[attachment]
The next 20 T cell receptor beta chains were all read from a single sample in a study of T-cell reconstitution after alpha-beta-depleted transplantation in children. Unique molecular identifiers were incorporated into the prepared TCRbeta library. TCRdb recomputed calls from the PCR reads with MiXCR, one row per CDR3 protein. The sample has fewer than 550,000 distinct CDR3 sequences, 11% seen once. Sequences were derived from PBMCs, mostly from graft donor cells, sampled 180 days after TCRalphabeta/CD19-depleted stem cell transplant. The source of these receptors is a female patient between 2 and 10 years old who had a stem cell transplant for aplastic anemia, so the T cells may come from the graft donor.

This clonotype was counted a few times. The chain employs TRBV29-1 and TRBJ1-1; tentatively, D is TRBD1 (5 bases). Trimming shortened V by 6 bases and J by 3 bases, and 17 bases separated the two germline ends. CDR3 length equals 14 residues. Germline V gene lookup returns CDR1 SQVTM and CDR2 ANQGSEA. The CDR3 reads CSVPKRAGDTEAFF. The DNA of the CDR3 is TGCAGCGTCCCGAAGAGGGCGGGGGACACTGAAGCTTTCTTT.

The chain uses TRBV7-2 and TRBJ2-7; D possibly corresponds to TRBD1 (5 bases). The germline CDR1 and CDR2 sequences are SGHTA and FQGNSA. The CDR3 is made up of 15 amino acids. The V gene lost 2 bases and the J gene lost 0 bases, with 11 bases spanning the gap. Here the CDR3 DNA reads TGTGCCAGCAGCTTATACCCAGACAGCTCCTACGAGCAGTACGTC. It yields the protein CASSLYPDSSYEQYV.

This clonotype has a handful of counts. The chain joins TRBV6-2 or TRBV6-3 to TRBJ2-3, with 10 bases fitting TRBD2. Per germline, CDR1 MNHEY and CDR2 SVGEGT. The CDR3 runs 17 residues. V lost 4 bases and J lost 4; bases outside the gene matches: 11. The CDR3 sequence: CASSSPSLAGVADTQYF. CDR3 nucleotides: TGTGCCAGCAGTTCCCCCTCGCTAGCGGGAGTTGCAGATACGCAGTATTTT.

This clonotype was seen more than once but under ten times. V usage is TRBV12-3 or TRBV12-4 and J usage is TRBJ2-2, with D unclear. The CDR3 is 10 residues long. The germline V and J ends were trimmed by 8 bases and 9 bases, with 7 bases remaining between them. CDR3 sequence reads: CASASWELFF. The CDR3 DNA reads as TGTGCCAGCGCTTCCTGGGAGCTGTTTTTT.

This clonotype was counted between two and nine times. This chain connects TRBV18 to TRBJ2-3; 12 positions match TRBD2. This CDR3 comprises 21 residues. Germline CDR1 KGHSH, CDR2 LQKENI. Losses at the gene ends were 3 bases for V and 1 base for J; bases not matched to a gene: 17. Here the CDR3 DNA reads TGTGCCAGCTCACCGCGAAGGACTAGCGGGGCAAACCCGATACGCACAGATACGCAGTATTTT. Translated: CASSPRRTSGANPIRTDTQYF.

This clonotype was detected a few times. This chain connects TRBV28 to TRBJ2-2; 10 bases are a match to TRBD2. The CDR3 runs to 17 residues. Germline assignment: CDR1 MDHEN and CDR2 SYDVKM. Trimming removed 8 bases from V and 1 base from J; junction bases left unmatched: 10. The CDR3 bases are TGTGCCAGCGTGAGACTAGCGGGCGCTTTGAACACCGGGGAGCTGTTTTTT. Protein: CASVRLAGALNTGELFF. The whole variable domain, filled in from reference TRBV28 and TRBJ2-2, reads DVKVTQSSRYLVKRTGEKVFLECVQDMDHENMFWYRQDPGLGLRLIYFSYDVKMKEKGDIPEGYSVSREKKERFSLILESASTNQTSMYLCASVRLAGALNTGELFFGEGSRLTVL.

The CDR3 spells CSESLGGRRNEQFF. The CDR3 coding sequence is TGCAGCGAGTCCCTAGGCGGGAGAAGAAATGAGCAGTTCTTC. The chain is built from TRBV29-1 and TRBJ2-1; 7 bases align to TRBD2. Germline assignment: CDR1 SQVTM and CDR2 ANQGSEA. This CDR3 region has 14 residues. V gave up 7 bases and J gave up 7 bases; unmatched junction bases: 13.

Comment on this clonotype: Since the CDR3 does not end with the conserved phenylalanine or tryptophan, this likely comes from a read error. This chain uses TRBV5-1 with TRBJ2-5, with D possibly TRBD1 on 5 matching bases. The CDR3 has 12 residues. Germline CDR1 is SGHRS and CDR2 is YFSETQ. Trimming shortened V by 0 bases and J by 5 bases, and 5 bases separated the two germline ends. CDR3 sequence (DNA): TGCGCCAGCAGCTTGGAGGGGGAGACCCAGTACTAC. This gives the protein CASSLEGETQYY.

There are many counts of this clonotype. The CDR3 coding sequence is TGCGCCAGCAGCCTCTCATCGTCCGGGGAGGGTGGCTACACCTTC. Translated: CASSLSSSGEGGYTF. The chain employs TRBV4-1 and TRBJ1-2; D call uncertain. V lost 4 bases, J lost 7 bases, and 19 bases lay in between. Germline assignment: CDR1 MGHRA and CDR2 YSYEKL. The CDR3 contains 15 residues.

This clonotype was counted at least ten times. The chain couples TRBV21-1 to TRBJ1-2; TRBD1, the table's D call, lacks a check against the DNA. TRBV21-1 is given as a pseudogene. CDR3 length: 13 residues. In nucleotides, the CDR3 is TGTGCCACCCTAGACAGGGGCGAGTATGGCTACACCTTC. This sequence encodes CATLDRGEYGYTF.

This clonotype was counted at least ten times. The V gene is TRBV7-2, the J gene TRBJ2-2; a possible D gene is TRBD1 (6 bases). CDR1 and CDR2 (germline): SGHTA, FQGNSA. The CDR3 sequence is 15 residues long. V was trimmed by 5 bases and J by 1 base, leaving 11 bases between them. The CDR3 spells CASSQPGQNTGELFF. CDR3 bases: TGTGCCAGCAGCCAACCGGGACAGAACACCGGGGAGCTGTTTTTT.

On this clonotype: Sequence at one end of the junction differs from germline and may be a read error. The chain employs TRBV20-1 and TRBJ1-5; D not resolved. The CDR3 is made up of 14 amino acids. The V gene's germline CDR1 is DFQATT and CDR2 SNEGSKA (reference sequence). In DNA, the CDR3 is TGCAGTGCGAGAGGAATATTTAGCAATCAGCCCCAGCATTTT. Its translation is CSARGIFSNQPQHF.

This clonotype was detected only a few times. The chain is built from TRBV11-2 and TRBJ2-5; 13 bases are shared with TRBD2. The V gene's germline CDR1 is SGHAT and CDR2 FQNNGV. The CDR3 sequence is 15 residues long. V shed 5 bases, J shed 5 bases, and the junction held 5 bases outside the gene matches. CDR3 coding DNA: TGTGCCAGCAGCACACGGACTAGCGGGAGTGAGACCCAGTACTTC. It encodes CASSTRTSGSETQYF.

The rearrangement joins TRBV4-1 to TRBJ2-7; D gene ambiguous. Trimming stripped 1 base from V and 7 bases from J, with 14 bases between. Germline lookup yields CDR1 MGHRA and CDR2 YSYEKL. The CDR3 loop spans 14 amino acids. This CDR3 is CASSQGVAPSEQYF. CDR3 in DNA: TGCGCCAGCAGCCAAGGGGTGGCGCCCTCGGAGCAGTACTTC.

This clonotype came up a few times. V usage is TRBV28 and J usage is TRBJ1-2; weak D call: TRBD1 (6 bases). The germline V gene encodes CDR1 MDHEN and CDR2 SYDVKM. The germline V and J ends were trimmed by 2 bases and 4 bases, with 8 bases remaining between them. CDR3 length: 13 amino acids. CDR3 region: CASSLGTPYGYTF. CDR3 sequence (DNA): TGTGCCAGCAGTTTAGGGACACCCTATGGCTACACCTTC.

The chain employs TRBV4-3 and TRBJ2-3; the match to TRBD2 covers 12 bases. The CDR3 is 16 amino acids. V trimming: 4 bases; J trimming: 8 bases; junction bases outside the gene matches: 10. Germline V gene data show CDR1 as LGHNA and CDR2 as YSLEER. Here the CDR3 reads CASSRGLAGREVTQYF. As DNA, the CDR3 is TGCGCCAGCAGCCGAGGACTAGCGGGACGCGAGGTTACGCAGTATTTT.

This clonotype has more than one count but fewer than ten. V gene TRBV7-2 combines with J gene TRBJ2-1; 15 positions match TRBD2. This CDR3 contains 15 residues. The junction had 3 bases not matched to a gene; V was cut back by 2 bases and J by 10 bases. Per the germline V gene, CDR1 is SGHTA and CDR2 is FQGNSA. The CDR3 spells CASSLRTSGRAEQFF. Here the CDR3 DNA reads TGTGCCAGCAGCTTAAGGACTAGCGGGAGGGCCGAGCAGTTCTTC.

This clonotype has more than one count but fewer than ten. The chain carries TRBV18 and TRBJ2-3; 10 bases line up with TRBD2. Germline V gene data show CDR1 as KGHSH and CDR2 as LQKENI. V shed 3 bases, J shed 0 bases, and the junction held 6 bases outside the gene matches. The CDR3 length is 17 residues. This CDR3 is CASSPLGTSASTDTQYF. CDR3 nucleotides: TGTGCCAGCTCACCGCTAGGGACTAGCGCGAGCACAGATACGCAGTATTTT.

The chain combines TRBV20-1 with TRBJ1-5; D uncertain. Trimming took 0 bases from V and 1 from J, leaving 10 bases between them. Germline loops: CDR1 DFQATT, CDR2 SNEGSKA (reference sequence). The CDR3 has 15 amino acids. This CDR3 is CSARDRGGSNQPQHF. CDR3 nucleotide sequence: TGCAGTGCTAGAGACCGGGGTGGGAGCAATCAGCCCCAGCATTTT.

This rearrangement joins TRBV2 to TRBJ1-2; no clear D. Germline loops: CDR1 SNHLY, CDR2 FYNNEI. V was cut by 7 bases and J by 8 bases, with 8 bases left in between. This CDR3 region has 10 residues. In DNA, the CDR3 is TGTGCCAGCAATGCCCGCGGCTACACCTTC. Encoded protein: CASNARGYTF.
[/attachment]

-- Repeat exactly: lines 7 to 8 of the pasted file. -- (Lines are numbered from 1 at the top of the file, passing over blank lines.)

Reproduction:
This clonotype was detected a few times. This chain connects TRBV28 to TRBJ2-2; 10 bases are a match to TRBD2. The CDR3 runs to 17 residues. Germline assignment: CDR1 MDHEN and CDR2 SYDVKM. Trimming removed 8 bases from V and 1 base from J; junction bases left unmatched: 10. The CDR3 bases are TGTGCCAGCGTGAGACTAGCGGGCGCTTTGAACACCGGGGAGCTGTTTTTT. Protein: CASVRLAGALNTGELFF. The whole variable domain, filled in from reference TRBV28 and TRBJ2-2, reads DVKVTQSSRYLVKRTGEKVFLECVQDMDHENMFWYRQDPGLGLRLIYFSYDVKMKEKGDIPEGYSVSREKKERFSLILESASTNQTSMYLCASVRLAGALNTGELFFGEGSRLTVL.

The CDR3 spells CSESLGGRRNEQFF. The CDR3 coding sequence is TGCAGCGAGTCCCTAGGCGGGAGAAGAAATGAGCAGTTCTTC. The chain is built from TRBV29-1 and TRBJ2-1; 7 bases align to TRBD2. Germline assignment: CDR1 SQVTM and CDR2 ANQGSEA. This CDR3 region has 14 residues. V gave up 7 bases and J gave up 7 bases; unmatched junction bases: 13.